By Anita Devasahayam
June 29, 2000
The Little School That Could
LUMUT, Malaysia: You may not find the Dindings High School, located in the hinterland of Malaysia's northern state of Perak, on any map, and may pass it by without a second thought.
But located within its wooden walls and under zinc roofs are budding entrepreneurs of the new dot-com world.
Published in ZDNet Asia
The 800 students of the school, ranging in ages between 13 and 17, surf the Internet, learn Web design, digital art, networking, and programming in C, Visual Basic, Linux and Unix as part of their daily curriculum.
In their most recent school project, a group of 20 students received hands-on experience in laying a one-km 10Mbps fiber-optic cable to inter-link the school with a nearby primary school and kindergarten. The campus-wide high-band network was probably the first of its kind in the country that was commissioned and maintained by teenagers. The new link-up will enable students and teachers to experiment with classroom-to-classroom video-conferencing and other multimedia applications.
"By the time these students leave school, they will have enough technical know-how and skills to configure and use switches and hubs and manage networks," said principal Tiong Ting Ming who is the driving force behind the rural school's transformation.
Eight years ago, the radical 48-year-old principal, was assigned to the Dindings school located near the beachfront town of Lumut, where the community's lives are mostly centered around trading, fishing and agriculture.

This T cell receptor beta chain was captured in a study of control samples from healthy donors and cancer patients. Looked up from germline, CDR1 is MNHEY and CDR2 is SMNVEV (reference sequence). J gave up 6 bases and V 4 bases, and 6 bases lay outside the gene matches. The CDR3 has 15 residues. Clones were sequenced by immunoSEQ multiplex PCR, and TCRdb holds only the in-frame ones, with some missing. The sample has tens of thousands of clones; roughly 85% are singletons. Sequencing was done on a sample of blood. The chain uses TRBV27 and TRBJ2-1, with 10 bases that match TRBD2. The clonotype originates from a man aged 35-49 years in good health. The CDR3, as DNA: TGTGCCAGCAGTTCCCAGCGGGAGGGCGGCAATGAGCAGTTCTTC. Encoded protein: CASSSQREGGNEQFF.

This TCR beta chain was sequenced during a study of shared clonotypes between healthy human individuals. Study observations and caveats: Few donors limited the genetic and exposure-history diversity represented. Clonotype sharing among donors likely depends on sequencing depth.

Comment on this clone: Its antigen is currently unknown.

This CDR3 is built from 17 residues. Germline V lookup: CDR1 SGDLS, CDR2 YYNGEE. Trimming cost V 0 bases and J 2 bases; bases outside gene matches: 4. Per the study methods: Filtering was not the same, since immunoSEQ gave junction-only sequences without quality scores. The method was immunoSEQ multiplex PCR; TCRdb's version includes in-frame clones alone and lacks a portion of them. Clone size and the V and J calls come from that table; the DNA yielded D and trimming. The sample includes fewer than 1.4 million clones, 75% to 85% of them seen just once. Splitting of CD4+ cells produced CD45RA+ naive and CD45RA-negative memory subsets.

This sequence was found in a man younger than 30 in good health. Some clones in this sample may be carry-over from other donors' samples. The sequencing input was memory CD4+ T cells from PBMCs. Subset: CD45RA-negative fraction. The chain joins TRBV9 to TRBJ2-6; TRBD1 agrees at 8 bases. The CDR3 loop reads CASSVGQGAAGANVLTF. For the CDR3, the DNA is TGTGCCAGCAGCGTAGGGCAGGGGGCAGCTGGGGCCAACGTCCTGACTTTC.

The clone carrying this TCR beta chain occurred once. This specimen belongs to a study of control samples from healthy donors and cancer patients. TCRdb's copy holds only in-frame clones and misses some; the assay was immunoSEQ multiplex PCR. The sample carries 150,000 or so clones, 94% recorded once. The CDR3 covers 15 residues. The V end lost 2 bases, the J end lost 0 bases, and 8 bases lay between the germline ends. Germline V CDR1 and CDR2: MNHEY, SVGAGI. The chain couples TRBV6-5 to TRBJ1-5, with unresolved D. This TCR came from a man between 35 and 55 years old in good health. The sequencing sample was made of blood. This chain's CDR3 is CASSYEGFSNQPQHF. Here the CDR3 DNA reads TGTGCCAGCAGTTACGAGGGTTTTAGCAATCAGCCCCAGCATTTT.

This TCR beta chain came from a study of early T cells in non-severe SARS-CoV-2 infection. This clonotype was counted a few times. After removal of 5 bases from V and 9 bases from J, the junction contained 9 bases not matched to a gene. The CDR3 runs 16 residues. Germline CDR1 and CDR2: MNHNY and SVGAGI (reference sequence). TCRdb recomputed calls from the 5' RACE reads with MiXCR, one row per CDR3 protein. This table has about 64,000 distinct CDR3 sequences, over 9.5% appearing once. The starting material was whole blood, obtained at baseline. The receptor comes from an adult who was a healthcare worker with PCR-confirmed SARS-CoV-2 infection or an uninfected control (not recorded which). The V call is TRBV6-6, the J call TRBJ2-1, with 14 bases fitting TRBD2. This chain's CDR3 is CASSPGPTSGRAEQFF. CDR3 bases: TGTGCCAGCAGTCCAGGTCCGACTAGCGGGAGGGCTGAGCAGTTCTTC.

Tiong had come with the belief that the textbook-reliant, exam-oriented education system the school was governed by was not enough to equip his students to participate in a globalized economy. Added to that the less-motivated students were dropping out and he needed to stem the tide.
An Apple Macintosh fan, Tiong was switched on by the opportunities that computing technology could give his young charges. "One of the hardest things was convincing some of the more skeptical parents and technophobic teachers that computers are necessary to give the kids skills they could use in the real world," he said.
When the Internet came along, it served to reinforce Tiong's belief that he needed to arm his students for the future knowledge workplace. "The Internet is their future. I was convinced educating them to be responsible Net citizens and giving them the right skill sets had to start in school," he said.
A chemistry graduate, Tiong set about teaching himself to repair and upgrade old PCs and cajoled teachers and students to embrace the Internet. Only partially supported by government and without the cash-rich opportunities of urban schools, Tiong knocked on doors of corporations and benefactors to win them over.
"I visited one company in Kuala Lumpur seven times before they finally relented and gave me the first set of PCs and Macs to get us started," said Tiong.
He also travelled personally on 800-km bus journeys to-and-fro Singapore to purchase spare parts to refurbish second-hand computers for his students. "Computer parts are expensive in Malaysia and are much cheaper from bargain hardware purveyors at Sim Lim Square in downtown Singapore," he said.
With the aid of former-students, some generous individual donors, various companies, and the Ministry of Education, the school has since raised over 1.8 million ringgit (US$470,000), in cash and kind, to fund its efforts to build up a networked environment from scratch.
Wedged between a palm oil estate and a coconut plantation, the school now boasts a brand new three-storey block that is a hive of computing activity. Tiong's office is more akin to a computer retail shop's back-office, and is packed with an assortment of PCs, servers, peripherals, cables and an over-laden shelf filled with phonebook-sized technical manuals and books.